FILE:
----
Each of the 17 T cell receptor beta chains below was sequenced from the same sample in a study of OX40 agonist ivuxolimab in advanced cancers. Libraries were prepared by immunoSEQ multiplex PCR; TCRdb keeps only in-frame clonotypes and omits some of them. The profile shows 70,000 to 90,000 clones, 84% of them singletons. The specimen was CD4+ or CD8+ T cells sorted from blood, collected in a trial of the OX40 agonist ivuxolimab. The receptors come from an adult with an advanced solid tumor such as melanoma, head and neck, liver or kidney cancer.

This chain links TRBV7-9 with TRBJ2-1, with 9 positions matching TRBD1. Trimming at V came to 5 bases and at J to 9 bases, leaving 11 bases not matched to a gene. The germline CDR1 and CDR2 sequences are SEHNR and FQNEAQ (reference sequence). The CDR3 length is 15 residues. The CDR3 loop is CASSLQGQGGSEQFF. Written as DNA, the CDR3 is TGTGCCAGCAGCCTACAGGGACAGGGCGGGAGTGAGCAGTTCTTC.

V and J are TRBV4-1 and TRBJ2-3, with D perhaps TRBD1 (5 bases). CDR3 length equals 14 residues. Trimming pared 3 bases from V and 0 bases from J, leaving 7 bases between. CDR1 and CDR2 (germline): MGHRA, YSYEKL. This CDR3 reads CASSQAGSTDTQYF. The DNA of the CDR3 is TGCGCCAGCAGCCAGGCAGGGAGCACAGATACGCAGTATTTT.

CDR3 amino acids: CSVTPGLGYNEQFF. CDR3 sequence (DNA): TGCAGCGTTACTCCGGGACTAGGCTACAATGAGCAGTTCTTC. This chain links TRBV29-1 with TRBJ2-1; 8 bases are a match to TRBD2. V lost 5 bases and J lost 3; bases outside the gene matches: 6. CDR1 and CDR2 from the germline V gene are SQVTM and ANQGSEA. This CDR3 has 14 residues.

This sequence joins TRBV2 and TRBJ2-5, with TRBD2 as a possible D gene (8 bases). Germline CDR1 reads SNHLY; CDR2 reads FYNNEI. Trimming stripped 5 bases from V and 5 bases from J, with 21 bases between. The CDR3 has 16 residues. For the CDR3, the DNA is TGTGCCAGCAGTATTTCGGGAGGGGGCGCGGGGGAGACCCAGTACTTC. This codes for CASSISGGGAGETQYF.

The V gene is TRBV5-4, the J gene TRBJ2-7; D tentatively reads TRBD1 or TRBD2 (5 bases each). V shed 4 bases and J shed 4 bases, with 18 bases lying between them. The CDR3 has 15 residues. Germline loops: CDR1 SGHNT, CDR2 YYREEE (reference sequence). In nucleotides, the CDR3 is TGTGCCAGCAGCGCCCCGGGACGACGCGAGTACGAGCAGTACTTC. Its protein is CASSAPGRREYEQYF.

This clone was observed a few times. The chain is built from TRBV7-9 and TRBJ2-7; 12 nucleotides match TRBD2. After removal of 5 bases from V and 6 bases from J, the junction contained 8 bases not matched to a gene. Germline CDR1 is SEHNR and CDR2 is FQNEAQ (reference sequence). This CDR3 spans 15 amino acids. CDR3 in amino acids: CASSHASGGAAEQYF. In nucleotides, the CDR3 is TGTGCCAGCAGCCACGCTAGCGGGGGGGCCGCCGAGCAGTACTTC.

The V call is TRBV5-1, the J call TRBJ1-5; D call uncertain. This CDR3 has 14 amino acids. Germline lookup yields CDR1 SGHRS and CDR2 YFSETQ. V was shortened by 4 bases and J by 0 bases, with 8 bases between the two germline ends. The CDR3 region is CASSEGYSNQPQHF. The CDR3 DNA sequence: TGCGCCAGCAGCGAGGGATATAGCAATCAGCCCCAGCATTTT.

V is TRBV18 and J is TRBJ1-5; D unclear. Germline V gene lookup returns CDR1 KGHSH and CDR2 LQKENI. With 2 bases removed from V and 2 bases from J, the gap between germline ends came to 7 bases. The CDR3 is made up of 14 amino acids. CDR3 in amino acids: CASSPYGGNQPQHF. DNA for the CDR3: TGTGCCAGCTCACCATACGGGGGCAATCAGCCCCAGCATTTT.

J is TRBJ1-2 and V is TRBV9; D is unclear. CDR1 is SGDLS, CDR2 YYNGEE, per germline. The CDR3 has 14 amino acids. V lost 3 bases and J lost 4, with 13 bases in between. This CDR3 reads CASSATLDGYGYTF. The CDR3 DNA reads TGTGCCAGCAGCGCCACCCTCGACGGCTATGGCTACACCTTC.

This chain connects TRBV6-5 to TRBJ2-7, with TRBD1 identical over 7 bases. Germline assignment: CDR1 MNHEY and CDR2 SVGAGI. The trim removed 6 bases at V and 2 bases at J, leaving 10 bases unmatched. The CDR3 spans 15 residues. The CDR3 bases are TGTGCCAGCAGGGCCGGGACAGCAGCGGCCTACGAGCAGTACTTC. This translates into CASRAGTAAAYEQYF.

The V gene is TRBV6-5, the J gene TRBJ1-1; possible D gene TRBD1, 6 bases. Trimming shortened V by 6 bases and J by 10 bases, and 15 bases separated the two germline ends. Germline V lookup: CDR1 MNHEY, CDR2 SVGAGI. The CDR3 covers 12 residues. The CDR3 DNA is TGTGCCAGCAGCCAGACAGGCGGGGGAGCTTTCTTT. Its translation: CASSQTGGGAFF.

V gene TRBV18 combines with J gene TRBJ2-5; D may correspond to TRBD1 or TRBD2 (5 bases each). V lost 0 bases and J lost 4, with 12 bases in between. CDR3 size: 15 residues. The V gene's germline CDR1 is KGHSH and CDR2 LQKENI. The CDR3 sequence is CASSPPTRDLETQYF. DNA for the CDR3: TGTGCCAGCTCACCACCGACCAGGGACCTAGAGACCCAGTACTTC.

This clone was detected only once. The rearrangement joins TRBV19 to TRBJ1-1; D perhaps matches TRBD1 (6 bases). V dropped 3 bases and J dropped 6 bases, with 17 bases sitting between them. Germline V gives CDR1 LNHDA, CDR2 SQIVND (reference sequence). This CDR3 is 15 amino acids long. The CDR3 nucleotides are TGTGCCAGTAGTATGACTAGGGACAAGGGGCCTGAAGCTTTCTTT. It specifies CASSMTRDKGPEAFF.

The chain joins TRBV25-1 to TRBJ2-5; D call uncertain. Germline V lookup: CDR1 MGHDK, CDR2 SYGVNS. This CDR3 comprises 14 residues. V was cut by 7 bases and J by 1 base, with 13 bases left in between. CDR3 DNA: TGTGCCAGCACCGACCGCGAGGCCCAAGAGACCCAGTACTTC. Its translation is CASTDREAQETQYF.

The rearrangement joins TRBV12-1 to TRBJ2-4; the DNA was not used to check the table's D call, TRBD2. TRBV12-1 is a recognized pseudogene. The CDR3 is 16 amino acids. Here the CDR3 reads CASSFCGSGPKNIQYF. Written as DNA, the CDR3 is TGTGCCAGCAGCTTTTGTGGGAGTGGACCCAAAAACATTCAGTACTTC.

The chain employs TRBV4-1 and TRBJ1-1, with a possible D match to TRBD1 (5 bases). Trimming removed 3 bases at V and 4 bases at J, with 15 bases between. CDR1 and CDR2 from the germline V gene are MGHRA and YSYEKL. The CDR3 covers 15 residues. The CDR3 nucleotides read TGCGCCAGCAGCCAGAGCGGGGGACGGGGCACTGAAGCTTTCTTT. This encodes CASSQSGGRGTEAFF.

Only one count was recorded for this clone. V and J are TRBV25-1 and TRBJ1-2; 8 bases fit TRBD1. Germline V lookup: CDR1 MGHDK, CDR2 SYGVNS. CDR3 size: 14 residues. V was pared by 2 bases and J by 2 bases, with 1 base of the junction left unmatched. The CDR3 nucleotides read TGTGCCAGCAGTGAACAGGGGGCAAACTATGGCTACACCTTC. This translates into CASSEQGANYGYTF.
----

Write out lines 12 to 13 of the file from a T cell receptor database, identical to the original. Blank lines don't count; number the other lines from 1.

The V gene is TRBV6-5, the J gene TRBJ1-1; possible D gene TRBD1, 6 bases. Trimming shortened V by 6 bases and J by 10 bases, and 15 bases separated the two germline ends. Germline V lookup: CDR1 MNHEY, CDR2 SVGAGI. The CDR3 covers 12 residues. The CDR3 DNA is TGTGCCAGCAGCCAGACAGGCGGGGGAGCTTTCTTT. Its translation: CASSQTGGGAFF.

V gene TRBV18 combines with J gene TRBJ2-5; D may correspond to TRBD1 or TRBD2 (5 bases each). V lost 0 bases and J lost 4, with 12 bases in between. CDR3 size: 15 residues. The V gene's germline CDR1 is KGHSH and CDR2 LQKENI. The CDR3 sequence is CASSPPTRDLETQYF. DNA for the CDR3: TGTGCCAGCTCACCACCGACCAGGGACCTAGAGACCCAGTACTTC.